With organizations struggling to keep up in a difficult economic landscape, harnessing the power of collaboration could be the differentiating factor. Considering that research (Laal and Ghodsi, 2012) has shown that nurturing a collaborative learning culture helps employees develop essential skills, such as critical thinking, decision-making, and creative problem-solving. Plus builds employee-engagement leading to higher retention rates. All of which are vital in today’s rapidly changing business landscape.

Who doesn’t want that? 

Barriers to building a collaborative learning culture

In this post, “Psychological Safety: 7 Strategies for Creating a Supportive Learning Environment,” we discussed how the learning process in the workplace is loaded with personal risk, even in safe situations. The tips listed in the post can help set you up for success when trying to cross difficult barriers when bringing people and their thoughts together.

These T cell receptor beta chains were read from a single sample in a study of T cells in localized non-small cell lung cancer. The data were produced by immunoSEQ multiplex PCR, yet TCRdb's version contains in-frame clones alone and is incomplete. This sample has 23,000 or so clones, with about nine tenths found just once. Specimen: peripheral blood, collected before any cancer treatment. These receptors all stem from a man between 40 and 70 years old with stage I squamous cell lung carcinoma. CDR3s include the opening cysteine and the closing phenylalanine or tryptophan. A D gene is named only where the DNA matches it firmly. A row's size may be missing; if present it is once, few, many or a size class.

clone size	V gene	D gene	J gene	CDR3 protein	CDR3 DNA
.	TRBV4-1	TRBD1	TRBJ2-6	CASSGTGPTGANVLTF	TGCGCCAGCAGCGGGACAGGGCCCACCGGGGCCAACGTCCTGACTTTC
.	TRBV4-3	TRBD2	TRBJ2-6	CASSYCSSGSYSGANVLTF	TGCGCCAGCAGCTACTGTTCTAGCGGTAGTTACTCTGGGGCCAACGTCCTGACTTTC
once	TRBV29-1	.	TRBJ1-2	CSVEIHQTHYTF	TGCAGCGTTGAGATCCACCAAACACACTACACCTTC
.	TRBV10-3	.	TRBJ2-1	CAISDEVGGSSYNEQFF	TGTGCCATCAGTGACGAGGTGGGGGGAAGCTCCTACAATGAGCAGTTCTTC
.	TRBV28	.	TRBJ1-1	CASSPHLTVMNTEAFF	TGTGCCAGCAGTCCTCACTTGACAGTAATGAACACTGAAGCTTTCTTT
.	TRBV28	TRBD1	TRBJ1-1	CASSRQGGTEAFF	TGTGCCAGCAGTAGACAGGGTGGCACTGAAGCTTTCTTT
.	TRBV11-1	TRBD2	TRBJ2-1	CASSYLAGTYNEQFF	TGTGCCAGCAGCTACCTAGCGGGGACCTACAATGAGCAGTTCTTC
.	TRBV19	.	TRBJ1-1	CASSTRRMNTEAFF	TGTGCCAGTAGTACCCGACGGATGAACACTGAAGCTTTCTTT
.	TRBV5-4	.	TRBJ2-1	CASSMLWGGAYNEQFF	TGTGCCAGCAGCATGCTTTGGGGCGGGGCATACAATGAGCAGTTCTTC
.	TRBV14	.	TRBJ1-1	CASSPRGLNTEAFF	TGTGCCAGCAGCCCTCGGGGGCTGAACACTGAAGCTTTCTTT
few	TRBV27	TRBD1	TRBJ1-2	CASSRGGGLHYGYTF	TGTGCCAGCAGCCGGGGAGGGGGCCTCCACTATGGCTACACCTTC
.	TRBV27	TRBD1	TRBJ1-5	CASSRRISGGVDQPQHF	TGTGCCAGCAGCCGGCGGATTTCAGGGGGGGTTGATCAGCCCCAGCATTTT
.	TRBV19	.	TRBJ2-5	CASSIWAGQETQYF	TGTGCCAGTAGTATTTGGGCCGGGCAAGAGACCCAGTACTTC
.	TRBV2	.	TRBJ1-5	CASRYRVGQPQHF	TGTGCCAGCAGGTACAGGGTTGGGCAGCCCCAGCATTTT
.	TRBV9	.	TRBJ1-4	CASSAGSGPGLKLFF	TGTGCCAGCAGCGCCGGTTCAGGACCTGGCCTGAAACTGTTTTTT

Aside from providing a safe environment to accept collaboration, additional barriers must be breached. Here are some common challenges that we must brace for in pursuit of a collaborative learning culture:

  1. Resistance to change: Team members may be hesitant to adopt new ways of working or fear that collaboration will disrupt established routines.
  2. Lack of trust: Trust is crucial for effective collaboration, but building it can be challenging, especially in organizations with a history of internal competition or siloed departments.
  3. Time constraints: Collaboration, in general, can be time-consuming. Team members may perceive it as an additional burden on their existing workload.
  4. Inadequate leadership support: Without strong support and guidance from leadership, team members may not feel encouraged or empowered to engage in collaborative learning.